Kent Bell: Our rock influence comes from Kyle and Matt. Kyle spent much of his time between 2003-2009 playing drums and guitar in rock bands in the Dallas/Fort Worth area. Matt, our producer/guitar player, shares a similar background of playing in and producing rock bands in North Texas during that time period. They have been and still are big fans of rock music, so naturally their backgrounds influence our creative process in the studio. The "country" sound comes from a couple places. First, the writing tends to follow the country template of storytelling. It's not overly ambiguous or hard to understand. The objective is to tell interesting stories and/or invoke some type of real emotion from the listener. I think it's important that the writing is relatable and makes sense to the audience. Secondly, I think my voice is country to a certain extent. That just comes from me spending my childhood singing along to Garth Brooks, George Strait, Tim McGraw, etc. Thirdly, adding Shannon to the band, and her presence on the fiddle undoubtedly makes the tunes feel more country. You'll also hear pedal steel, banjo, dobro, & mandolin on the record, which all add more of that country flavor. The guitars definitely lean to the rock side while the other instrumentation, vocals, and writing lean country.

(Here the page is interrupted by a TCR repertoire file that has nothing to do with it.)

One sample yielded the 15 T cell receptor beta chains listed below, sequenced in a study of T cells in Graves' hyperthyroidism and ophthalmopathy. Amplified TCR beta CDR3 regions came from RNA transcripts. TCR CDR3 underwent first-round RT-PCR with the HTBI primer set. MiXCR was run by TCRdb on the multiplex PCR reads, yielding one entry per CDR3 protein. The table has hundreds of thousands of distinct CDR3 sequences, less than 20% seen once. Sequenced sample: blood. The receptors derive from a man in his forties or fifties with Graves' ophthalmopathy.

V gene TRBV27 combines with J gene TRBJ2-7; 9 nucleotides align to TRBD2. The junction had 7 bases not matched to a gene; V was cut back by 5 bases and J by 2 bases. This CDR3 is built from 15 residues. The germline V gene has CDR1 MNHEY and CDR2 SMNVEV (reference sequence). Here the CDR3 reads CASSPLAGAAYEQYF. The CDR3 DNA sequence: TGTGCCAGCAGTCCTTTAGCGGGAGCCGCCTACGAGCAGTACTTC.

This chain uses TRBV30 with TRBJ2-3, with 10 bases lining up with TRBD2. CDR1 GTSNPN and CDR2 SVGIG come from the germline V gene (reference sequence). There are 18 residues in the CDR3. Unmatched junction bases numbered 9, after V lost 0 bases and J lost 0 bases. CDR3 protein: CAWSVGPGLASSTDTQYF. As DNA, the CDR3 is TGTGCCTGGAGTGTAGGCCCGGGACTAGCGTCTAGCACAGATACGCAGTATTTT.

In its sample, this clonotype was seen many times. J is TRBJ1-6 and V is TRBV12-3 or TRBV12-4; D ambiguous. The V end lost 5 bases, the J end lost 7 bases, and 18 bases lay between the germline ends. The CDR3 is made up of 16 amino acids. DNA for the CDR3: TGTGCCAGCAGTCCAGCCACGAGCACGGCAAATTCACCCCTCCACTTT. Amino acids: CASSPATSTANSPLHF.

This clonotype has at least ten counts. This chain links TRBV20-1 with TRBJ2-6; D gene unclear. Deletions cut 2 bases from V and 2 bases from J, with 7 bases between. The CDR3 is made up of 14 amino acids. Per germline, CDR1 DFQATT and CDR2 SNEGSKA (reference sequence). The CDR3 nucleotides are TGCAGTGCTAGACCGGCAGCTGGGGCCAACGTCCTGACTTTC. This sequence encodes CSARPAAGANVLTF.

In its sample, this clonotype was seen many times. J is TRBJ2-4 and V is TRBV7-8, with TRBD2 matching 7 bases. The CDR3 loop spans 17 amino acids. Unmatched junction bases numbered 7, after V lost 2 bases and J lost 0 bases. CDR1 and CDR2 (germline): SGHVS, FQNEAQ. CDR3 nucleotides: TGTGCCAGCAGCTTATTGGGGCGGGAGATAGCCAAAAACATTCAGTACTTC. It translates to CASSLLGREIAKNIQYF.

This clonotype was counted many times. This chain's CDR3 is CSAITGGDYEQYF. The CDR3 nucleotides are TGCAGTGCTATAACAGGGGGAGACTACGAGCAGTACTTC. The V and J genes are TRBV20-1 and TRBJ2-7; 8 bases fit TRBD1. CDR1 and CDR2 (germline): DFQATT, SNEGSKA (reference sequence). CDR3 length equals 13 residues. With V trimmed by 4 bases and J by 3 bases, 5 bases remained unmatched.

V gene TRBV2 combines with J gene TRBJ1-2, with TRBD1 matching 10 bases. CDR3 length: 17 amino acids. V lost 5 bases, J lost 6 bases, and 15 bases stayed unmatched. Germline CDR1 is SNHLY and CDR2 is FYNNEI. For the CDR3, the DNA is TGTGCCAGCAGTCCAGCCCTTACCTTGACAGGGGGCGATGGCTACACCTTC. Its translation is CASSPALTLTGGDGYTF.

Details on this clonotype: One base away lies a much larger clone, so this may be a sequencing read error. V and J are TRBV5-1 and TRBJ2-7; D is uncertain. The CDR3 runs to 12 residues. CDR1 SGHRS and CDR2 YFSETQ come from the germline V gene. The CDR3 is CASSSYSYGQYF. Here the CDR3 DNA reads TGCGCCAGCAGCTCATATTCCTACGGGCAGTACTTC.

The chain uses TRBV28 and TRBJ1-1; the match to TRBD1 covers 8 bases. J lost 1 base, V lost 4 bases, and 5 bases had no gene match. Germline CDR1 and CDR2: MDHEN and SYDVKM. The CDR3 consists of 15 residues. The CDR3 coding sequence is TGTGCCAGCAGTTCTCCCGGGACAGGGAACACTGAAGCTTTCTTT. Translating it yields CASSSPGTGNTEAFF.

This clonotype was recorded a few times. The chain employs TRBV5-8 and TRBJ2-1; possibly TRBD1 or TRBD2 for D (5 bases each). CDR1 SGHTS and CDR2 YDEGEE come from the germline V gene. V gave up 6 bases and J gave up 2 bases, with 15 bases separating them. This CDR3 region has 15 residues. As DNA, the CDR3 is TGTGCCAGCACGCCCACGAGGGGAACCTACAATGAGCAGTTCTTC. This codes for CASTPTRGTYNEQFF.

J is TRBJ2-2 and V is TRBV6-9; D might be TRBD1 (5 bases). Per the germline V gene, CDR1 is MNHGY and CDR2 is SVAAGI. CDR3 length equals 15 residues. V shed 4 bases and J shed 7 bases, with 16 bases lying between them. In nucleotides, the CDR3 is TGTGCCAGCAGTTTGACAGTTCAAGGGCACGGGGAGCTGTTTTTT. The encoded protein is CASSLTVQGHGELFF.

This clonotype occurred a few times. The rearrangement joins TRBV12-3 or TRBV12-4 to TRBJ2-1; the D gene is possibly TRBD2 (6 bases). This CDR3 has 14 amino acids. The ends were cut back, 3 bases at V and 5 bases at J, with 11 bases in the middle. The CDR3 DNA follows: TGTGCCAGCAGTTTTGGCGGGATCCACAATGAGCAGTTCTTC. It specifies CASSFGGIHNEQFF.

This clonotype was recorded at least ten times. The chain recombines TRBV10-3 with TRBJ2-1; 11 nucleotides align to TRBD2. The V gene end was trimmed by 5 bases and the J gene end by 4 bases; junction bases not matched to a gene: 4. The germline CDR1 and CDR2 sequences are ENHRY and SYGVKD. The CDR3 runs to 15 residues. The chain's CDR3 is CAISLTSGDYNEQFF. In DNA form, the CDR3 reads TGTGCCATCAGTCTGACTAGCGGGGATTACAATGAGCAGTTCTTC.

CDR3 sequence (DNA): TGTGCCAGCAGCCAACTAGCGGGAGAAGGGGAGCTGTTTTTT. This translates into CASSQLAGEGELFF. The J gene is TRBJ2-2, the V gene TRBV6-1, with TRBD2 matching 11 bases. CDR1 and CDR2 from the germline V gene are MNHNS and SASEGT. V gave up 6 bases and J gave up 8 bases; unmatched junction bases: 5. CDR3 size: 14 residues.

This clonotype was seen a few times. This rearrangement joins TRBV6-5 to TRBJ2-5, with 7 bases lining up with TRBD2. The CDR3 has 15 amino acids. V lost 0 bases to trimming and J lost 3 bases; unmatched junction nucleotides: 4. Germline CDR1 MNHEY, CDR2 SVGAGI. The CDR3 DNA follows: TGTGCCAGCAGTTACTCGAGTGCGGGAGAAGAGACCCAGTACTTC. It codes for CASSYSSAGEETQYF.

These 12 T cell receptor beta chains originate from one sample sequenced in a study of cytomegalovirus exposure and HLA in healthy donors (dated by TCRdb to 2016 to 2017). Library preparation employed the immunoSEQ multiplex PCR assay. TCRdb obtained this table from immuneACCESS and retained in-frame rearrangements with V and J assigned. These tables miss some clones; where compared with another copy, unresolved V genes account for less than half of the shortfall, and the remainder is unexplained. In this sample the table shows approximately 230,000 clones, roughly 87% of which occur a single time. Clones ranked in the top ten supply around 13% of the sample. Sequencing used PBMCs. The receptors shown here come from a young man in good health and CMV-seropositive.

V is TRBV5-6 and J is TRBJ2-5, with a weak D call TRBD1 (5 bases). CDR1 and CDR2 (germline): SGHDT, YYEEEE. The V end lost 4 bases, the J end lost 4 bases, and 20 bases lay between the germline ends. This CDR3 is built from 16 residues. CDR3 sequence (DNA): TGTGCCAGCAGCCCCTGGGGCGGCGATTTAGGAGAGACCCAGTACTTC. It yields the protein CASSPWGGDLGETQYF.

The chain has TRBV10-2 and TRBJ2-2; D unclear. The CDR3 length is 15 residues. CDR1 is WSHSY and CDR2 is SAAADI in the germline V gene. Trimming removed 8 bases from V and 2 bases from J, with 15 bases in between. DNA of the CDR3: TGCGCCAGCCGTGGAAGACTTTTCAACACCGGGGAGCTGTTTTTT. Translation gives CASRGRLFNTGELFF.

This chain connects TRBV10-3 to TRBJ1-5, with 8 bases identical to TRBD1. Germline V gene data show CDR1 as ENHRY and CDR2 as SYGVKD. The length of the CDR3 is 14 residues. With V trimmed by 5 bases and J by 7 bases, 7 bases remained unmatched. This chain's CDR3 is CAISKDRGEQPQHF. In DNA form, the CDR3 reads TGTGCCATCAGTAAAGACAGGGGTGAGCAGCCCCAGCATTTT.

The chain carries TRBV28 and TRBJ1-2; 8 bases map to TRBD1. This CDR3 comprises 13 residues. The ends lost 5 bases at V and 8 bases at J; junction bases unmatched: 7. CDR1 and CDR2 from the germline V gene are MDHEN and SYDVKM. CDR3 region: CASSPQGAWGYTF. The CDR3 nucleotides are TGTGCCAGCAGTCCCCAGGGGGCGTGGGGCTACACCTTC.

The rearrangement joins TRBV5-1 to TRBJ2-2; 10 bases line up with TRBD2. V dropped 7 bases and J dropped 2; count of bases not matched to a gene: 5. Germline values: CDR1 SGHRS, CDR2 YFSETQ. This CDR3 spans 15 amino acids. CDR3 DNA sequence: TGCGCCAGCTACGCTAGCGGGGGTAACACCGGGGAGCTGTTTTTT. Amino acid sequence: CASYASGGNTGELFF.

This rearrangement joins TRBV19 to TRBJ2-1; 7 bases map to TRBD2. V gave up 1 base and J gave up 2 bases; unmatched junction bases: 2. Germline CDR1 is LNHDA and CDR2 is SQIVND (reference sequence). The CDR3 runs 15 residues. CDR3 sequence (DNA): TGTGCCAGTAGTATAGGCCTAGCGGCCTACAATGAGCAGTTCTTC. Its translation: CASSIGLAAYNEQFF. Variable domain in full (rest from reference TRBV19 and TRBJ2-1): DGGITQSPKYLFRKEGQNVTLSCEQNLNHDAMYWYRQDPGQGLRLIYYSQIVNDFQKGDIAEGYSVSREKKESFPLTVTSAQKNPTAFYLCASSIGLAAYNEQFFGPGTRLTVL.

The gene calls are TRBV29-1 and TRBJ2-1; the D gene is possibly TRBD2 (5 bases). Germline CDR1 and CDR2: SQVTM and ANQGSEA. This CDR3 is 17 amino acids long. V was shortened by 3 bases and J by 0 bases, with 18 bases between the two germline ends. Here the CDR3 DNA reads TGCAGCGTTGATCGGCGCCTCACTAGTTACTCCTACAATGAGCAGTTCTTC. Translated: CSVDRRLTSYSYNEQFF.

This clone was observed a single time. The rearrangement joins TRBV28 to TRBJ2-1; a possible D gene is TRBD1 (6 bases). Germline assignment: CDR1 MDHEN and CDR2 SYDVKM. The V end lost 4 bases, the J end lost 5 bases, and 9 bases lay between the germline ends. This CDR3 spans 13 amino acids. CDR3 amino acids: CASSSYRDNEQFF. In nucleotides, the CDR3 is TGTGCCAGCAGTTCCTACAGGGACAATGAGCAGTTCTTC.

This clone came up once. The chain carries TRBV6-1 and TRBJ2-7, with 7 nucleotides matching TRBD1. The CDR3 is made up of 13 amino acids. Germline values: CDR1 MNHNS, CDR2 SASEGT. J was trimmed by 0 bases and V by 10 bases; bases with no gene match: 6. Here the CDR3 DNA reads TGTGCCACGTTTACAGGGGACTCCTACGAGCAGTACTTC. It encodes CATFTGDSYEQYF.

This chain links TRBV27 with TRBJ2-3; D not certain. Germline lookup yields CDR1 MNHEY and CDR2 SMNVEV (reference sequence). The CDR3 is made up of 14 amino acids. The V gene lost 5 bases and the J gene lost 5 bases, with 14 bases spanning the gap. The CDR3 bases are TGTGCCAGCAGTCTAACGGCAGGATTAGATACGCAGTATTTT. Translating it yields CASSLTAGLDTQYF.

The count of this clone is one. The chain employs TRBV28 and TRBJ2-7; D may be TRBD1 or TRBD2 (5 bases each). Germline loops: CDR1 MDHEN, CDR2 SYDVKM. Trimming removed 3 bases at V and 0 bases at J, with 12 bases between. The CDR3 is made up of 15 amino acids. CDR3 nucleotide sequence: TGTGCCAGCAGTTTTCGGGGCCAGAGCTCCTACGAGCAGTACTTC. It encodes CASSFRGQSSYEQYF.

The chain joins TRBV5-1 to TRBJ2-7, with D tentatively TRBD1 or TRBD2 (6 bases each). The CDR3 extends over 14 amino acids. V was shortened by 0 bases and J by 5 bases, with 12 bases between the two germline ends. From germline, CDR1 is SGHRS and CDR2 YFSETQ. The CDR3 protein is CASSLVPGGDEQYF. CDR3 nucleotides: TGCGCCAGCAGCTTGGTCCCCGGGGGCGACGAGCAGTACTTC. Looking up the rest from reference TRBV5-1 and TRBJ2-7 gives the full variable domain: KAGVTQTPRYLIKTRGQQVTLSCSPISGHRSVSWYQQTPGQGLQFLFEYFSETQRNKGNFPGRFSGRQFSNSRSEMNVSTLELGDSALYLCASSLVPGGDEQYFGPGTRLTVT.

Breaking Southwest studio
Matt runs the recording console while the band monitors the process

The HUB: Listening to "Reckless & Wild" and some of your other work, we were struck by the complexity of your arrangements. Though the music seems superficially dense, there's space in your mixes that allows each instrumental element to register. How do you achieve that in the studio?